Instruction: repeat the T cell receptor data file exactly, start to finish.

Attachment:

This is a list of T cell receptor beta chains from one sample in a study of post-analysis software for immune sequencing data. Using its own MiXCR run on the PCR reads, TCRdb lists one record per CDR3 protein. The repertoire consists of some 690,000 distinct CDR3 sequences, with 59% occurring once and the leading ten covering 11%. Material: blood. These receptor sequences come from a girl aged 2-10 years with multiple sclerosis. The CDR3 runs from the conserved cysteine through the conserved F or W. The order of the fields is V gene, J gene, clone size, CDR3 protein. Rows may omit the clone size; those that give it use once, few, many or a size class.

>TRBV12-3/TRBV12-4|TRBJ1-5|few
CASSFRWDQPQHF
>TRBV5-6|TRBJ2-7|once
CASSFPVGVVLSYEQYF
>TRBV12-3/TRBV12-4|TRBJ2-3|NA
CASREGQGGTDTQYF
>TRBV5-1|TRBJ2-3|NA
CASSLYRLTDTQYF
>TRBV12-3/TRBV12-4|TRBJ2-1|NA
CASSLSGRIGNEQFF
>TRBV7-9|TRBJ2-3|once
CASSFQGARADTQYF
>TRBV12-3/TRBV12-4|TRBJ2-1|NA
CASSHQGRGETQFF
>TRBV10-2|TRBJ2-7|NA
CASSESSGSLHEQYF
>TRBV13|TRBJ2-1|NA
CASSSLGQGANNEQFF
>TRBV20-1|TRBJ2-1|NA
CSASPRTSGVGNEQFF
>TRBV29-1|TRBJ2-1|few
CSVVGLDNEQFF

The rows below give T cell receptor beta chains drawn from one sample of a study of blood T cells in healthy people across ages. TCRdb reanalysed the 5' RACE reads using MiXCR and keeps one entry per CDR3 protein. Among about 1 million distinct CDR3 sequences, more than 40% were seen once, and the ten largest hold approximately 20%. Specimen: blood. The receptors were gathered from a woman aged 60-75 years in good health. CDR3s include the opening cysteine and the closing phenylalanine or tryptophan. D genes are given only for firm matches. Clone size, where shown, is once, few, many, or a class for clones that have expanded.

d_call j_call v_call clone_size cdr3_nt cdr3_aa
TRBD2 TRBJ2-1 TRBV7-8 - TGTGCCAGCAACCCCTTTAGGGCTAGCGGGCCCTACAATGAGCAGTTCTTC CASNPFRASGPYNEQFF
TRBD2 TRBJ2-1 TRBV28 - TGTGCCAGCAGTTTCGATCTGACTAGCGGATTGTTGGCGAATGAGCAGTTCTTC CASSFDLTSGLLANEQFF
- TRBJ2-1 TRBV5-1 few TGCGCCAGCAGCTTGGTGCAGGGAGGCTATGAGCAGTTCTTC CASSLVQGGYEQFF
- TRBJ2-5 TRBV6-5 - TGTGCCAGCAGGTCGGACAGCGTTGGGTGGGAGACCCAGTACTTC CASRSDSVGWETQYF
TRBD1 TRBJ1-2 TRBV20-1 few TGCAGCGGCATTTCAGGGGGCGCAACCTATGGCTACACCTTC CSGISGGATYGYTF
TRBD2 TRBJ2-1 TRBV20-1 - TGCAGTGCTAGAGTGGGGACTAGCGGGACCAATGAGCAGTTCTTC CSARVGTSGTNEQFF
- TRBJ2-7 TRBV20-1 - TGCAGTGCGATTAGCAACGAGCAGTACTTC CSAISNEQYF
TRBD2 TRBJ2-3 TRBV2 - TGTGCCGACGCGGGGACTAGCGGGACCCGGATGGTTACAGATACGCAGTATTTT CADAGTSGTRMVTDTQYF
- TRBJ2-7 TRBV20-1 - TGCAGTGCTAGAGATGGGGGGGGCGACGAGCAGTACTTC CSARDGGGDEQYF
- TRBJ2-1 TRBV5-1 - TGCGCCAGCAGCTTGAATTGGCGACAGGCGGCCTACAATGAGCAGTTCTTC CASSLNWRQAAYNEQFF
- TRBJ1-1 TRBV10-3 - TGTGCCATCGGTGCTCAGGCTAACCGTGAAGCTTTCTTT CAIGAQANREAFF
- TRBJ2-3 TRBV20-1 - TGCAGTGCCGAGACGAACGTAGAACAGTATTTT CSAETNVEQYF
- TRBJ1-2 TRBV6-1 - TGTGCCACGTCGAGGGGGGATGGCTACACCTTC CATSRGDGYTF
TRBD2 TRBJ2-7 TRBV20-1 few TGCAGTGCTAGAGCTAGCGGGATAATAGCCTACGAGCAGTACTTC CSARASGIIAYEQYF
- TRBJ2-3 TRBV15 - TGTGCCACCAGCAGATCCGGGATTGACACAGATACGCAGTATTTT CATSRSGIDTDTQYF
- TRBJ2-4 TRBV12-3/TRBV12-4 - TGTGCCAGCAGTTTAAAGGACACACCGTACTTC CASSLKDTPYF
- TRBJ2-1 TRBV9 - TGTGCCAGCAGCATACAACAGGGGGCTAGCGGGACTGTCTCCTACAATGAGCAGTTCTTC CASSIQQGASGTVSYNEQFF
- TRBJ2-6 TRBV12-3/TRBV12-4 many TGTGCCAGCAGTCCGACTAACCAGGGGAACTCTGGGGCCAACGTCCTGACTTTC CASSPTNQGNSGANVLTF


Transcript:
This is a list of T cell receptor beta chains from one sample in a study of post-analysis software for immune sequencing data. Using its own MiXCR run on the PCR reads, TCRdb lists one record per CDR3 protein. The repertoire consists of some 690,000 distinct CDR3 sequences, with 59% occurring once and the leading ten covering 11%. Material: blood. These receptor sequences come from a girl aged 2-10 years with multiple sclerosis. The CDR3 runs from the conserved cysteine through the conserved F or W. The order of the fields is V gene, J gene, clone size, CDR3 protein. Rows may omit the clone size; those that give it use once, few, many or a size class.

>TRBV12-3/TRBV12-4|TRBJ1-5|few
CASSFRWDQPQHF
>TRBV5-6|TRBJ2-7|once
CASSFPVGVVLSYEQYF
>TRBV12-3/TRBV12-4|TRBJ2-3|NA
CASREGQGGTDTQYF
>TRBV5-1|TRBJ2-3|NA
CASSLYRLTDTQYF
>TRBV12-3/TRBV12-4|TRBJ2-1|NA
CASSLSGRIGNEQFF
>TRBV7-9|TRBJ2-3|once
CASSFQGARADTQYF
>TRBV12-3/TRBV12-4|TRBJ2-1|NA
CASSHQGRGETQFF
>TRBV10-2|TRBJ2-7|NA
CASSESSGSLHEQYF
>TRBV13|TRBJ2-1|NA
CASSSLGQGANNEQFF
>TRBV20-1|TRBJ2-1|NA
CSASPRTSGVGNEQFF
>TRBV29-1|TRBJ2-1|few
CSVVGLDNEQFF

The rows below give T cell receptor beta chains drawn from one sample of a study of blood T cells in healthy people across ages. TCRdb reanalysed the 5' RACE reads using MiXCR and keeps one entry per CDR3 protein. Among about 1 million distinct CDR3 sequences, more than 40% were seen once, and the ten largest hold approximately 20%. Specimen: blood. The receptors were gathered from a woman aged 60-75 years in good health. CDR3s include the opening cysteine and the closing phenylalanine or tryptophan. D genes are given only for firm matches. Clone size, where shown, is once, few, many, or a class for clones that have expanded.

d_call j_call v_call clone_size cdr3_nt cdr3_aa
TRBD2 TRBJ2-1 TRBV7-8 - TGTGCCAGCAACCCCTTTAGGGCTAGCGGGCCCTACAATGAGCAGTTCTTC CASNPFRASGPYNEQFF
TRBD2 TRBJ2-1 TRBV28 - TGTGCCAGCAGTTTCGATCTGACTAGCGGATTGTTGGCGAATGAGCAGTTCTTC CASSFDLTSGLLANEQFF
- TRBJ2-1 TRBV5-1 few TGCGCCAGCAGCTTGGTGCAGGGAGGCTATGAGCAGTTCTTC CASSLVQGGYEQFF
- TRBJ2-5 TRBV6-5 - TGTGCCAGCAGGTCGGACAGCGTTGGGTGGGAGACCCAGTACTTC CASRSDSVGWETQYF
TRBD1 TRBJ1-2 TRBV20-1 few TGCAGCGGCATTTCAGGGGGCGCAACCTATGGCTACACCTTC CSGISGGATYGYTF
TRBD2 TRBJ2-1 TRBV20-1 - TGCAGTGCTAGAGTGGGGACTAGCGGGACCAATGAGCAGTTCTTC CSARVGTSGTNEQFF
- TRBJ2-7 TRBV20-1 - TGCAGTGCGATTAGCAACGAGCAGTACTTC CSAISNEQYF
TRBD2 TRBJ2-3 TRBV2 - TGTGCCGACGCGGGGACTAGCGGGACCCGGATGGTTACAGATACGCAGTATTTT CADAGTSGTRMVTDTQYF
- TRBJ2-7 TRBV20-1 - TGCAGTGCTAGAGATGGGGGGGGCGACGAGCAGTACTTC CSARDGGGDEQYF
- TRBJ2-1 TRBV5-1 - TGCGCCAGCAGCTTGAATTGGCGACAGGCGGCCTACAATGAGCAGTTCTTC CASSLNWRQAAYNEQFF
- TRBJ1-1 TRBV10-3 - TGTGCCATCGGTGCTCAGGCTAACCGTGAAGCTTTCTTT CAIGAQANREAFF
- TRBJ2-3 TRBV20-1 - TGCAGTGCCGAGACGAACGTAGAACAGTATTTT CSAETNVEQYF
- TRBJ1-2 TRBV6-1 - TGTGCCACGTCGAGGGGGGATGGCTACACCTTC CATSRGDGYTF
TRBD2 TRBJ2-7 TRBV20-1 few TGCAGTGCTAGAGCTAGCGGGATAATAGCCTACGAGCAGTACTTC CSARASGIIAYEQYF
- TRBJ2-3 TRBV15 - TGTGCCACCAGCAGATCCGGGATTGACACAGATACGCAGTATTTT CATSRSGIDTDTQYF
- TRBJ2-4 TRBV12-3/TRBV12-4 - TGTGCCAGCAGTTTAAAGGACACACCGTACTTC CASSLKDTPYF
- TRBJ2-1 TRBV9 - TGTGCCAGCAGCATACAACAGGGGGCTAGCGGGACTGTCTCCTACAATGAGCAGTTCTTC CASSIQQGASGTVSYNEQFF
- TRBJ2-6 TRBV12-3/TRBV12-4 many TGTGCCAGCAGTCCGACTAACCAGGGGAACTCTGGGGCCAACGTCCTGACTTTC CASSPTNQGNSGANVLTF